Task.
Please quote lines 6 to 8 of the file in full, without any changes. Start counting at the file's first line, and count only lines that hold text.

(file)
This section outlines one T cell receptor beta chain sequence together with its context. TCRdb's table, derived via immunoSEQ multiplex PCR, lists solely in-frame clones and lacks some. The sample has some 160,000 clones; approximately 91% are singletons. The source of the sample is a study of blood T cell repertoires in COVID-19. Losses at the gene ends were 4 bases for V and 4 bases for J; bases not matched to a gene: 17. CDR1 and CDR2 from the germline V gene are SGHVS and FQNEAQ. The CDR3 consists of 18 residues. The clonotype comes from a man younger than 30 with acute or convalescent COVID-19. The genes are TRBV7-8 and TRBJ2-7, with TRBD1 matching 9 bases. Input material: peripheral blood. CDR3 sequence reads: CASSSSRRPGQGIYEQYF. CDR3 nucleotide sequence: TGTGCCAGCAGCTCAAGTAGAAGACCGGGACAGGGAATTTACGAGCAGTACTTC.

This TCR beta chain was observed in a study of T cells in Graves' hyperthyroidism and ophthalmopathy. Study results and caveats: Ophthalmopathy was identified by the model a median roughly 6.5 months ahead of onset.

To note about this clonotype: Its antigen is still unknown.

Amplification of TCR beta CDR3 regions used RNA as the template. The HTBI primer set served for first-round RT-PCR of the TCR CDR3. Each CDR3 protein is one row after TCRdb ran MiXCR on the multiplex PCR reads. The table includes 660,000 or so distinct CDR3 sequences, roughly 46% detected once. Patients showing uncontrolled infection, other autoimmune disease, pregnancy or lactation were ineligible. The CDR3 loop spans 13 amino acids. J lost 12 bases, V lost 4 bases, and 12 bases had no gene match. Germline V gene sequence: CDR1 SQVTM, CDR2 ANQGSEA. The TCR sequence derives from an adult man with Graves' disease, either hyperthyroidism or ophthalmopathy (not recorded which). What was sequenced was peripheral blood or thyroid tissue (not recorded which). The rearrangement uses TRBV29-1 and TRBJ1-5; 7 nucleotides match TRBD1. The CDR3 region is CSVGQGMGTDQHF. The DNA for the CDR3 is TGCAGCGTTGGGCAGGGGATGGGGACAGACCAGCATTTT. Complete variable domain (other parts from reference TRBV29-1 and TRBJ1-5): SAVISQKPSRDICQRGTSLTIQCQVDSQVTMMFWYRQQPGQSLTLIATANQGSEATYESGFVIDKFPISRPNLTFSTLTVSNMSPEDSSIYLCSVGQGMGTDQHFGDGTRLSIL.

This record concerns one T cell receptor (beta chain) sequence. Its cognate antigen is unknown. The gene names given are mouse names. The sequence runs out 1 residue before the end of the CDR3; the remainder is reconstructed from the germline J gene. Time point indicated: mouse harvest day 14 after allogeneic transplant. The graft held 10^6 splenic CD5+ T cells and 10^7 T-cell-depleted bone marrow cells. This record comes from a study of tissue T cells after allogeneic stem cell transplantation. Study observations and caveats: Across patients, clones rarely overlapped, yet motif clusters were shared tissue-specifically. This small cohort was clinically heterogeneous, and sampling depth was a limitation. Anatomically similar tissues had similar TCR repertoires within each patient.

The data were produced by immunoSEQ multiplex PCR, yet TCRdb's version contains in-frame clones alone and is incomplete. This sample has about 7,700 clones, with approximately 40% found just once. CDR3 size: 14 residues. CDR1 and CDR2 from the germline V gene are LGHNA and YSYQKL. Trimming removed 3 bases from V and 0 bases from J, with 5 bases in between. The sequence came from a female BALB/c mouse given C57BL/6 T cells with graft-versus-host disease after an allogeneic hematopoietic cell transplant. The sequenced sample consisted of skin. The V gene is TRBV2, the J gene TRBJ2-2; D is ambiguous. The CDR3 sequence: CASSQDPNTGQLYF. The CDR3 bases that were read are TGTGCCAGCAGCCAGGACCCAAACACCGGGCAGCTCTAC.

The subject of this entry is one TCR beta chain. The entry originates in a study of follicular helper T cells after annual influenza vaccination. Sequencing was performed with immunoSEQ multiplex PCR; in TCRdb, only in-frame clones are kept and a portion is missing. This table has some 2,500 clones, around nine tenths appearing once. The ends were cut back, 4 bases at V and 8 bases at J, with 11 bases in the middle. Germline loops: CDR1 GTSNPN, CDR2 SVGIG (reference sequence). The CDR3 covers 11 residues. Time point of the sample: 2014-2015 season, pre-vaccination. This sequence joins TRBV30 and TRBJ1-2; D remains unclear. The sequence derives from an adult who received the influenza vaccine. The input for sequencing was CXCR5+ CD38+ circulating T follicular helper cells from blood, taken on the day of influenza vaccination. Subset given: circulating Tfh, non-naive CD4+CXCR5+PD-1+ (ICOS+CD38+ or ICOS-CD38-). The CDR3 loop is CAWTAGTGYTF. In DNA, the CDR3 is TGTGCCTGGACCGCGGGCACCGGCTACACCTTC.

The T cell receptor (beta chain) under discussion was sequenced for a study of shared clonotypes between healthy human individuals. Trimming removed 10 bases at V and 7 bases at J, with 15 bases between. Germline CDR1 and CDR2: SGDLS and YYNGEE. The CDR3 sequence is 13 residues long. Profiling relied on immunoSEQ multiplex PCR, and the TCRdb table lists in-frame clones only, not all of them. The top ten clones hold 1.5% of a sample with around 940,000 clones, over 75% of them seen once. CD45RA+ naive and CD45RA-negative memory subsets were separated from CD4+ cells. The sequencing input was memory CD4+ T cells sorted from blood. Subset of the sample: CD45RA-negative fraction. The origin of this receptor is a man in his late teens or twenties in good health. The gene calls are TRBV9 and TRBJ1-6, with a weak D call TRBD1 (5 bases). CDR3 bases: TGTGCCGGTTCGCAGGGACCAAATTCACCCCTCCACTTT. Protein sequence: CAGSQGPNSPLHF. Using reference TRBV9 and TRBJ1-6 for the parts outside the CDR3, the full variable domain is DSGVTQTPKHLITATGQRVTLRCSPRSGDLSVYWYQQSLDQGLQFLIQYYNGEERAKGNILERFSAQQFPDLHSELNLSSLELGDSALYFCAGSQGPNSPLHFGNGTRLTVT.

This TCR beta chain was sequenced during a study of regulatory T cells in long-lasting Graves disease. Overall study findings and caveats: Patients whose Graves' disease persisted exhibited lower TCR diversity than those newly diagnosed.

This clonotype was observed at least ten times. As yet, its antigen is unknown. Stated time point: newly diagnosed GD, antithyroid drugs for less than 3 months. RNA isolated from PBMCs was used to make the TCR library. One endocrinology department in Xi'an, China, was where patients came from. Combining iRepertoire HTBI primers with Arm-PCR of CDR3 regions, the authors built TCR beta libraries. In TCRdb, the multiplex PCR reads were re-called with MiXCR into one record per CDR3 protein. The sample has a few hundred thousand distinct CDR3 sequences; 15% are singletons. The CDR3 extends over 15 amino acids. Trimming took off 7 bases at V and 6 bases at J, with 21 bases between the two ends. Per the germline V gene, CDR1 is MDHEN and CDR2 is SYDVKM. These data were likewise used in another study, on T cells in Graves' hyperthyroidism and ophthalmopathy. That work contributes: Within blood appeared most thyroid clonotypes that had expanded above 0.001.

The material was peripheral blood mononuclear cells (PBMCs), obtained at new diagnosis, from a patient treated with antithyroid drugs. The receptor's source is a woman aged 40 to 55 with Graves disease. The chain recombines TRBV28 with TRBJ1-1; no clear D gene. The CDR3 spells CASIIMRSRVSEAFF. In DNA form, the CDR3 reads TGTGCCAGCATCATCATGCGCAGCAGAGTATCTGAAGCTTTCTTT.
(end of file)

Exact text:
The data were produced by immunoSEQ multiplex PCR, yet TCRdb's version contains in-frame clones alone and is incomplete. This sample has about 7,700 clones, with approximately 40% found just once. CDR3 size: 14 residues. CDR1 and CDR2 from the germline V gene are LGHNA and YSYQKL. Trimming removed 3 bases from V and 0 bases from J, with 5 bases in between. The sequence came from a female BALB/c mouse given C57BL/6 T cells with graft-versus-host disease after an allogeneic hematopoietic cell transplant. The sequenced sample consisted of skin. The V gene is TRBV2, the J gene TRBJ2-2; D is ambiguous. The CDR3 sequence: CASSQDPNTGQLYF. The CDR3 bases that were read are TGTGCCAGCAGCCAGGACCCAAACACCGGGCAGCTCTAC.

The subject of this entry is one TCR beta chain. The entry originates in a study of follicular helper T cells after annual influenza vaccination. Sequencing was performed with immunoSEQ multiplex PCR; in TCRdb, only in-frame clones are kept and a portion is missing. This table has some 2,500 clones, around nine tenths appearing once. The ends were cut back, 4 bases at V and 8 bases at J, with 11 bases in the middle. Germline loops: CDR1 GTSNPN, CDR2 SVGIG (reference sequence). The CDR3 covers 11 residues. Time point of the sample: 2014-2015 season, pre-vaccination. This sequence joins TRBV30 and TRBJ1-2; D remains unclear. The sequence derives from an adult who received the influenza vaccine. The input for sequencing was CXCR5+ CD38+ circulating T follicular helper cells from blood, taken on the day of influenza vaccination. Subset given: circulating Tfh, non-naive CD4+CXCR5+PD-1+ (ICOS+CD38+ or ICOS-CD38-). The CDR3 loop is CAWTAGTGYTF. In DNA, the CDR3 is TGTGCCTGGACCGCGGGCACCGGCTACACCTTC.

The T cell receptor (beta chain) under discussion was sequenced for a study of shared clonotypes between healthy human individuals. Trimming removed 10 bases at V and 7 bases at J, with 15 bases between. Germline CDR1 and CDR2: SGDLS and YYNGEE. The CDR3 sequence is 13 residues long. Profiling relied on immunoSEQ multiplex PCR, and the TCRdb table lists in-frame clones only, not all of them. The top ten clones hold 1.5% of a sample with around 940,000 clones, over 75% of them seen once. CD45RA+ naive and CD45RA-negative memory subsets were separated from CD4+ cells. The sequencing input was memory CD4+ T cells sorted from blood. Subset of the sample: CD45RA-negative fraction. The origin of this receptor is a man in his late teens or twenties in good health. The gene calls are TRBV9 and TRBJ1-6, with a weak D call TRBD1 (5 bases). CDR3 bases: TGTGCCGGTTCGCAGGGACCAAATTCACCCCTCCACTTT. Protein sequence: CAGSQGPNSPLHF. Using reference TRBV9 and TRBJ1-6 for the parts outside the CDR3, the full variable domain is DSGVTQTPKHLITATGQRVTLRCSPRSGDLSVYWYQQSLDQGLQFLIQYYNGEERAKGNILERFSAQQFPDLHSELNLSSLELGDSALYFCAGSQGPNSPLHFGNGTRLTVT.